Descriptive statistics will be presented for the overall characteristics of the study sample (intervention and control group) as frequencies and percentages for nominal or categorical variables and means and standard deviations for continuous ones. Baseline comparisons between treatment groups will be assessed as t-tests and chi-square tests, to check for potential imbalances in group composition and characteristics.

The effect of MI in the change in total FIM score between baseline and follow up (30 days) will be explored through a longitudinal repeated-measures mixed effects linear model, with the total FIM score as dependent variable, and a 2-level fixed factor accounting for the treatment group (MI or control). The model will adjust for clinically relevant covariates, such as age, gender and the amount of physical activity.

Group analyses will be carried out on an intention-to-treat principle. Missing data will be replaced by multiple imputations, after conducting explorations of the possible missingness mechanisms.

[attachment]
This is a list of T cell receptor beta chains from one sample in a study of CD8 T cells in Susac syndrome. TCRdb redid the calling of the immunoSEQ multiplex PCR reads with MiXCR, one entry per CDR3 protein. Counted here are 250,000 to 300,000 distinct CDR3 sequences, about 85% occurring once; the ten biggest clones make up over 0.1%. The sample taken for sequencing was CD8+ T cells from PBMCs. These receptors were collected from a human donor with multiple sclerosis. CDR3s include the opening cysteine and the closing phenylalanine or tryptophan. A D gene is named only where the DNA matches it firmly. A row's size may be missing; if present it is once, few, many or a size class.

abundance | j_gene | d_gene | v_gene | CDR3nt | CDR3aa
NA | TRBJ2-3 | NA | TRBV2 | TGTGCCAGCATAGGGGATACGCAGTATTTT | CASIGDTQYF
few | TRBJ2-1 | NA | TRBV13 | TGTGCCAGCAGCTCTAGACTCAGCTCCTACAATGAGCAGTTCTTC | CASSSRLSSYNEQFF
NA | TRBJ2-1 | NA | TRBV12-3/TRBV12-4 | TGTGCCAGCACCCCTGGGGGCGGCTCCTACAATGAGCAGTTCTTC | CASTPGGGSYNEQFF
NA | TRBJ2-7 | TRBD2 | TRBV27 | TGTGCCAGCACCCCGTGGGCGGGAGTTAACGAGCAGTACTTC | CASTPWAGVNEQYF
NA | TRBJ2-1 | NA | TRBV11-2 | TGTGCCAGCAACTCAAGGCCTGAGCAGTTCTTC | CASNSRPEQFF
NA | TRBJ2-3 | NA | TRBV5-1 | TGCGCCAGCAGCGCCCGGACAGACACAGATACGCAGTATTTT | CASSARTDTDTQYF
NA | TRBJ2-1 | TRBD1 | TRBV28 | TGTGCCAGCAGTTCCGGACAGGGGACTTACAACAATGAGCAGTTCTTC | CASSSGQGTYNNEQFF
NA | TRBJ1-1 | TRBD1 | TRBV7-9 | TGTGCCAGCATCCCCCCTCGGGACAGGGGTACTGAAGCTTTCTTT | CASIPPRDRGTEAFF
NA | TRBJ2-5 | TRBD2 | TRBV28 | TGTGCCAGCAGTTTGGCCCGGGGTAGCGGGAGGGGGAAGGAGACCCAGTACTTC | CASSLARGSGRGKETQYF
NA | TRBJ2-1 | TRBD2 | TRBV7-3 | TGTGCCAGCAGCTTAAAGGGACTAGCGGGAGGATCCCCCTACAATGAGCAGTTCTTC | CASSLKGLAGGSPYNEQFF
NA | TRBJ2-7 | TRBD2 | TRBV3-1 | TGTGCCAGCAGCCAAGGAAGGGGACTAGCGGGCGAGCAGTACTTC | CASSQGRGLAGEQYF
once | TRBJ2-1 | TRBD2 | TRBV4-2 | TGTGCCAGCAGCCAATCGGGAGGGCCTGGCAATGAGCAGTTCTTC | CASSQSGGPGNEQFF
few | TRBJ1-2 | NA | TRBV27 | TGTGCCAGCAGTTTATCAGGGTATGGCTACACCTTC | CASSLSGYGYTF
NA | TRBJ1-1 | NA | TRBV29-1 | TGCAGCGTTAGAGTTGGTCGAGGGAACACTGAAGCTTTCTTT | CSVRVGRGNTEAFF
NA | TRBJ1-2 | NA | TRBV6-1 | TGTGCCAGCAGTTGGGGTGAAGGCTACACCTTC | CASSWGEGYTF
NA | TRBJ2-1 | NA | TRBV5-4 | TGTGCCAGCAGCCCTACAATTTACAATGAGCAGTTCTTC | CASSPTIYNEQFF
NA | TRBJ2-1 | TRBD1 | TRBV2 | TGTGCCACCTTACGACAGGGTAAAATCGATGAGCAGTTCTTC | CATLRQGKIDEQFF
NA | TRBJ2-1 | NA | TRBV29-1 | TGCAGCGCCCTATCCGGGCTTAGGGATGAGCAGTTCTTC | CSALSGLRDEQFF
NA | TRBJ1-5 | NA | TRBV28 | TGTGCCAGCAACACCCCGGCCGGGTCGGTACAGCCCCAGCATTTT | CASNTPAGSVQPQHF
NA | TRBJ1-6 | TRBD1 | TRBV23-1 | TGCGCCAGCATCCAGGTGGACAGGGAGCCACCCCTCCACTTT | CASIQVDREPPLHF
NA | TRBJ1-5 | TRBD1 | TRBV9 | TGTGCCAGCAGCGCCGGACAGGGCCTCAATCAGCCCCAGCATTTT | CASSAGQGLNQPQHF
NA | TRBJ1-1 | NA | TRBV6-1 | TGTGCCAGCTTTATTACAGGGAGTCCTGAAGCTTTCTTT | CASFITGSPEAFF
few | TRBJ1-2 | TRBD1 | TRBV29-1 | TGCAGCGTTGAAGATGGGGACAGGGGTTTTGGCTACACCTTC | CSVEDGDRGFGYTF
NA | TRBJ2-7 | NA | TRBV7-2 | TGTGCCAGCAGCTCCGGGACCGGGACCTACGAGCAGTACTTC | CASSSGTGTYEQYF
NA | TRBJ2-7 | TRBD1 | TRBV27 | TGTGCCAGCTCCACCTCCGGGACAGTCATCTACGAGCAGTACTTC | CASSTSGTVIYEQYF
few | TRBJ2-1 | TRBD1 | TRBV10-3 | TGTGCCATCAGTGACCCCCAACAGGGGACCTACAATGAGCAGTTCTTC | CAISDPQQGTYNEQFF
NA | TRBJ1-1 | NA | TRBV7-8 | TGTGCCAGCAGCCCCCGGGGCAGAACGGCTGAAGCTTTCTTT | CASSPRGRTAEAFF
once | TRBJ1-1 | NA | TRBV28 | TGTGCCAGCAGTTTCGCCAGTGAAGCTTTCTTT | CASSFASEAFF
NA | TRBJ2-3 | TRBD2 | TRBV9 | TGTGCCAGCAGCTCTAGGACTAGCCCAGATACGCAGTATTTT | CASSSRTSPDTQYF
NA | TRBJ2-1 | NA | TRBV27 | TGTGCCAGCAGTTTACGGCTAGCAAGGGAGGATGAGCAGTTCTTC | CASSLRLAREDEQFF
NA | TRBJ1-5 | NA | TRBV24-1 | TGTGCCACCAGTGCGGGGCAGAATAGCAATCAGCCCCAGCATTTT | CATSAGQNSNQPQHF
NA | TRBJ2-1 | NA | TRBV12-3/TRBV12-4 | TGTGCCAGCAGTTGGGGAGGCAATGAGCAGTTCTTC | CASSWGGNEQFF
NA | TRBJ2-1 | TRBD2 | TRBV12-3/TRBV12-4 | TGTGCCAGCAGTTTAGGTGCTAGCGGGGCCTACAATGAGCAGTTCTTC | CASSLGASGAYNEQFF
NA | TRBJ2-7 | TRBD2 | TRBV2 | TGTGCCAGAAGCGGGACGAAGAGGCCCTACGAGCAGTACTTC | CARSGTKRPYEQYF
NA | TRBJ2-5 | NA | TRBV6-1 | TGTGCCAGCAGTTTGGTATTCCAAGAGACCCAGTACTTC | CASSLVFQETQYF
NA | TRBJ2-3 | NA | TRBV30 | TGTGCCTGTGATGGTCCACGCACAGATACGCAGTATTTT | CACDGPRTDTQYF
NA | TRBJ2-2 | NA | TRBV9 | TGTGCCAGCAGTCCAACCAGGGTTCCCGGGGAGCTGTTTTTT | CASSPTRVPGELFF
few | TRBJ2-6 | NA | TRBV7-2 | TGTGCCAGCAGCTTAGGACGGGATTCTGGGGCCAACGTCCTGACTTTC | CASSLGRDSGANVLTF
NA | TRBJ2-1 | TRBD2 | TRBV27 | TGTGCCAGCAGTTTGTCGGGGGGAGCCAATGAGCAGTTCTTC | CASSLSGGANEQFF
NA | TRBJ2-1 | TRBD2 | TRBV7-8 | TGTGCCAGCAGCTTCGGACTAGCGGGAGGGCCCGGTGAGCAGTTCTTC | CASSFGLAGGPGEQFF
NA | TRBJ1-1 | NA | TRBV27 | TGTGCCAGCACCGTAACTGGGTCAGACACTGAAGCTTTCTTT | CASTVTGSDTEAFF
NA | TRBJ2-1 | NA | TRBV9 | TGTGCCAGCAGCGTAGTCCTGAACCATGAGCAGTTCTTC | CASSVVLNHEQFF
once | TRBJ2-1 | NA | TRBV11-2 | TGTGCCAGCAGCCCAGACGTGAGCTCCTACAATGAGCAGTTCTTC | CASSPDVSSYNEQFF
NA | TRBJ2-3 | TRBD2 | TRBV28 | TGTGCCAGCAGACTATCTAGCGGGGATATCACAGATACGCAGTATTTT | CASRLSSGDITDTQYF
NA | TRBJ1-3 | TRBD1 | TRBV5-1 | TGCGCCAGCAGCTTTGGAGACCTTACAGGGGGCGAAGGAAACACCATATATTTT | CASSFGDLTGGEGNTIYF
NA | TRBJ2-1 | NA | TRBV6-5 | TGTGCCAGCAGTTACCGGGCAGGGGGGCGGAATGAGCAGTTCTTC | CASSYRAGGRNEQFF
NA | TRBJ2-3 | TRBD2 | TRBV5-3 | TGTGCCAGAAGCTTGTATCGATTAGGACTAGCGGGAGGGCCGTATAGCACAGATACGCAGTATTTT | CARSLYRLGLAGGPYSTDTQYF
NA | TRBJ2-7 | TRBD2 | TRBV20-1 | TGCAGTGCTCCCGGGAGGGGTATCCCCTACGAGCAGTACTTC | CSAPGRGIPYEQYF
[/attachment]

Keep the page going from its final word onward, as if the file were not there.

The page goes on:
Cost-utility analysis will be also performed to compare the benefit and costs of a MI programs. Cost-utility will be measured as the ratio between direct costs (workforce time use to deliver the MI intervention and the related training and supervision, supplementary tests, use of other hospital resources, medical visits, readmissions, treatments, ambulatory rehabilitation, etc.) during hospitalization and also post-discharge (at 3 months) and Quality Adjusted Life Years (QALYs). QALYs will be derived using the EQoL-5D before and after the treatment and at 3 months. Therefore, cost-utility will be calculated as the incremental ratio in € for 1 QALYs in the intervention vs. control group [50, 51].